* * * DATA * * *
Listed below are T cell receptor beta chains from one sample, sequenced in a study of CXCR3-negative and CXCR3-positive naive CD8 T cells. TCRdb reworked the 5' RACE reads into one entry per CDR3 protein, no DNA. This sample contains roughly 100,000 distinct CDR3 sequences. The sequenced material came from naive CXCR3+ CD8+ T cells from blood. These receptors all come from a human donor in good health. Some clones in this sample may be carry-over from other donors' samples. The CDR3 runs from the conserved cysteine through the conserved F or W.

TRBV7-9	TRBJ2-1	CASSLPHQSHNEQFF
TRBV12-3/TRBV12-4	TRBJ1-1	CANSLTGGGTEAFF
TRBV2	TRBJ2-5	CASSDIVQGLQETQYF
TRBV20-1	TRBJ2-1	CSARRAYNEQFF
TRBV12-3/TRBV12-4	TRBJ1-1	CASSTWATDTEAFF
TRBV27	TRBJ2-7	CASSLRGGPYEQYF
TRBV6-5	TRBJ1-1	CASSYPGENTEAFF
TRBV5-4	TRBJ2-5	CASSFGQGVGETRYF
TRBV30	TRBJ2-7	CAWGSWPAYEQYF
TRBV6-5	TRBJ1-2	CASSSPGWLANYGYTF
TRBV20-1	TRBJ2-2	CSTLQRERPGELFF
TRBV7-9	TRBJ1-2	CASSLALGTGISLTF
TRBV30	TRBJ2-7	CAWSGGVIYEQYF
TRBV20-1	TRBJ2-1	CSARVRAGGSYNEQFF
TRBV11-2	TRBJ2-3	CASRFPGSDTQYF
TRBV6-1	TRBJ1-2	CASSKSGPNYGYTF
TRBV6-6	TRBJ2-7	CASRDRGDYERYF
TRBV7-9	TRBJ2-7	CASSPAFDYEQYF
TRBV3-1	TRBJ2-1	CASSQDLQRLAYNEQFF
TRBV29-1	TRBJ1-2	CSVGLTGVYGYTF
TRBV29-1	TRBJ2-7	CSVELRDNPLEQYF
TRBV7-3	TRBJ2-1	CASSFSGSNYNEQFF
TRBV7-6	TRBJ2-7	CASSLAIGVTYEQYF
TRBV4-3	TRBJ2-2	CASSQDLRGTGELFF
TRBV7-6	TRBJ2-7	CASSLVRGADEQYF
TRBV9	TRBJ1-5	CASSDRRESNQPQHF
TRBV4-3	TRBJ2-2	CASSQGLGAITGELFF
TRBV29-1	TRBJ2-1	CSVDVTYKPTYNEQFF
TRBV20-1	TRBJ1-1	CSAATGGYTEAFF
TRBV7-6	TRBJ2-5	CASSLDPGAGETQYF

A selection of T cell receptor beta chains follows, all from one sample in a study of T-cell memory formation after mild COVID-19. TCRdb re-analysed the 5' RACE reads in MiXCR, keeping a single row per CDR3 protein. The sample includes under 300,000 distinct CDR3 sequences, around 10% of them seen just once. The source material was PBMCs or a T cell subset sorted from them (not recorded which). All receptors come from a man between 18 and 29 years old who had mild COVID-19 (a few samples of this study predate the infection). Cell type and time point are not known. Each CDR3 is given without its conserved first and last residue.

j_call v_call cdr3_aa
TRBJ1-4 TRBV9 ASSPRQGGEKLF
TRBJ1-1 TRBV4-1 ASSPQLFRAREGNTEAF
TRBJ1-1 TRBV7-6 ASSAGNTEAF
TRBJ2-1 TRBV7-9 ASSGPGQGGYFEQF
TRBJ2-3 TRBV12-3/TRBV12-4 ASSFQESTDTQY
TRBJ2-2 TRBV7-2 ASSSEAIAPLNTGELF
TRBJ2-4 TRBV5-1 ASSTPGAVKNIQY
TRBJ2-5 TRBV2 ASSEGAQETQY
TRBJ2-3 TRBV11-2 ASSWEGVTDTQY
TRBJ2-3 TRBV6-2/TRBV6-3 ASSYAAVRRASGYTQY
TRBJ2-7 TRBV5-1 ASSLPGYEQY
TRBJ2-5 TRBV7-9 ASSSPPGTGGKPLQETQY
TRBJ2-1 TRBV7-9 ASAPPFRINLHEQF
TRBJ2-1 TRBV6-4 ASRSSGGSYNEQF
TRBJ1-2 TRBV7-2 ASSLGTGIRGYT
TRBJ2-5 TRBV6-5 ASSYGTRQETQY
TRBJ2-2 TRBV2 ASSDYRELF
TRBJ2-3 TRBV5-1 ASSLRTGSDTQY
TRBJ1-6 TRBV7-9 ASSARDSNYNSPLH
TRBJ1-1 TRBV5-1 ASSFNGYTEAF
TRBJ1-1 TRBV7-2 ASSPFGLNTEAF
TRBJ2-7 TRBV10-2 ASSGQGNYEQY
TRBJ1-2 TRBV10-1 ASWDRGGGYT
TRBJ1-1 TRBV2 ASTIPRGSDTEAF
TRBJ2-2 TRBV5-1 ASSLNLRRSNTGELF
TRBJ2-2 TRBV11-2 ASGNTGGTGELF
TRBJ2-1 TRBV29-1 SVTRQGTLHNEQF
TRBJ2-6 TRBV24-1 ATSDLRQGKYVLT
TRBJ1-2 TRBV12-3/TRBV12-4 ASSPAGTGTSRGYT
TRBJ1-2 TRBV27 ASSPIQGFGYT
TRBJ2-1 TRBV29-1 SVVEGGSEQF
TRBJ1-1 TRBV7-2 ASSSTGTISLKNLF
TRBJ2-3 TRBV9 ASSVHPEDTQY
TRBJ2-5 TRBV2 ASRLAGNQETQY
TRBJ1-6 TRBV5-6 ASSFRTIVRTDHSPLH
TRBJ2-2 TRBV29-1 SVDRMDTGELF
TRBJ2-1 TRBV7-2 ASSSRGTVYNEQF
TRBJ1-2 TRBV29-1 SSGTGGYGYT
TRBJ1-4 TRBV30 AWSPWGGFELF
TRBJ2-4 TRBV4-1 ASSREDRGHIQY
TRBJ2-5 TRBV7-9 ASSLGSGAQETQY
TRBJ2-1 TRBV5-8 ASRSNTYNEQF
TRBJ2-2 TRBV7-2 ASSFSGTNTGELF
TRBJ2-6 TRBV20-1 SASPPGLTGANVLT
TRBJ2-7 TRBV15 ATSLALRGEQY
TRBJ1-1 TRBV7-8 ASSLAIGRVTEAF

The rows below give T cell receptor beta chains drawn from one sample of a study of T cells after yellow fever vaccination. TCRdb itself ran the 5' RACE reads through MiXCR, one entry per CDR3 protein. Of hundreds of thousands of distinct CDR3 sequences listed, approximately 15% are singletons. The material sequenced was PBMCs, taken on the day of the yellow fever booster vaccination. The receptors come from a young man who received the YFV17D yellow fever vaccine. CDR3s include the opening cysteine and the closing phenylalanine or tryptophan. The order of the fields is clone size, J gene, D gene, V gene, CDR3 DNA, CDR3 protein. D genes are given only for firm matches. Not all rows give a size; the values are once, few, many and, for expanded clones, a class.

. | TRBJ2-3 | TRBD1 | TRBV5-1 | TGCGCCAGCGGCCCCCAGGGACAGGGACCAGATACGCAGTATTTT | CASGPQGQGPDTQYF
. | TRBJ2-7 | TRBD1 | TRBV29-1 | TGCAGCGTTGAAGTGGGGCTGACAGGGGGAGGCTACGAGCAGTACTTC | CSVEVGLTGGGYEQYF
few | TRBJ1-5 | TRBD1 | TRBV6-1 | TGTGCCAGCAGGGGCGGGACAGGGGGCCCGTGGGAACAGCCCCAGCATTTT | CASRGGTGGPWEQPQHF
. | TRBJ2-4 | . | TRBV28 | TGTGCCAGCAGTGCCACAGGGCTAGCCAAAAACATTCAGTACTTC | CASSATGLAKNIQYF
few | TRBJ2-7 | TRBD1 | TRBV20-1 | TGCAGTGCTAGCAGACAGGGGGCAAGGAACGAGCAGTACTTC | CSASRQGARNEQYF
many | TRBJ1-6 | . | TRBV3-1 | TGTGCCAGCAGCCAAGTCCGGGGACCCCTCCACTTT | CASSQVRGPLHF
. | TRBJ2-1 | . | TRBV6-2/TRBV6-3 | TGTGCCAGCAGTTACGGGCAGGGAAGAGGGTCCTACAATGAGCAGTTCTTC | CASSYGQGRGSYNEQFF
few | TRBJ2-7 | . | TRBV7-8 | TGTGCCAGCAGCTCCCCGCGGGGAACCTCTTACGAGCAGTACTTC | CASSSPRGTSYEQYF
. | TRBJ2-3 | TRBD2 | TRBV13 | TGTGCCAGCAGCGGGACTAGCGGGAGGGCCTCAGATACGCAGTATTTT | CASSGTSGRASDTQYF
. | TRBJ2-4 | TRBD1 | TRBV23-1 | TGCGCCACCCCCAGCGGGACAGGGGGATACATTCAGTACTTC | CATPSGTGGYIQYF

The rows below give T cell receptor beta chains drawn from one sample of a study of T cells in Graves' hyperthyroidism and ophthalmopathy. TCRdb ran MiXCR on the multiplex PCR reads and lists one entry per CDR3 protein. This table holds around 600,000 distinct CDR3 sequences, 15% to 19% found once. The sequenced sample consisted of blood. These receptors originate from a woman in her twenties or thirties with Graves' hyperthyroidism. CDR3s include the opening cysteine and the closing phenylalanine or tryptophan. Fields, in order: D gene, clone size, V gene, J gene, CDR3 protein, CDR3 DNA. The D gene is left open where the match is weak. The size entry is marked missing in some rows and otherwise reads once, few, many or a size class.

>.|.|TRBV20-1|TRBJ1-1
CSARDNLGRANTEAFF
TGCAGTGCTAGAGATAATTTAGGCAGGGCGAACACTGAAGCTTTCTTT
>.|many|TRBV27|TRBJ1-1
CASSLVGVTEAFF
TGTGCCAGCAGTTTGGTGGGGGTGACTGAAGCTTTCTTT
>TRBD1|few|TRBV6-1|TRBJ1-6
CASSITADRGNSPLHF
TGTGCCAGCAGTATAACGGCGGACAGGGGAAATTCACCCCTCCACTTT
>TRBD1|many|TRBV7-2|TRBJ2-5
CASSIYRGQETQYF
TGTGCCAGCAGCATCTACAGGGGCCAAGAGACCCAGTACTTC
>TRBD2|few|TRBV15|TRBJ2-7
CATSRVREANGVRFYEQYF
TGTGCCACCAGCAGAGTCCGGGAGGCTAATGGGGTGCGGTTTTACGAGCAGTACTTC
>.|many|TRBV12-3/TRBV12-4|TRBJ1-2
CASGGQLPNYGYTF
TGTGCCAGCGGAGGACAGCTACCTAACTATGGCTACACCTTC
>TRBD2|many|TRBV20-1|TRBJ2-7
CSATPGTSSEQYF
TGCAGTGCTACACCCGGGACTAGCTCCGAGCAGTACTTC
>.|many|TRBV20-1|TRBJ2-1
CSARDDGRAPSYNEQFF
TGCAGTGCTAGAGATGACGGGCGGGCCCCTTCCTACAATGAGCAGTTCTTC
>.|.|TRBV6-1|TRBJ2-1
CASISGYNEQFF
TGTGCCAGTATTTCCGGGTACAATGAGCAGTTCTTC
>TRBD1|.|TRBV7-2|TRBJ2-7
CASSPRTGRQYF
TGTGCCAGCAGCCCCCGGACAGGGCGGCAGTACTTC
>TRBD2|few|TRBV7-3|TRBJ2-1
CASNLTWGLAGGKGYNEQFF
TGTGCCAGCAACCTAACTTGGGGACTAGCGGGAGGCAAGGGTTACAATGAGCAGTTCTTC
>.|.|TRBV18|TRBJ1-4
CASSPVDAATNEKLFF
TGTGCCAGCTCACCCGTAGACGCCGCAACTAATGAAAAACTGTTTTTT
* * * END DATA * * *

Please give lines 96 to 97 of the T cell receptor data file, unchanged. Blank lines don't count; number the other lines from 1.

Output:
CASSLVGVTEAFF
TGTGCCAGCAGTTTGGTGGGGGTGACTGAAGCTTTCTTT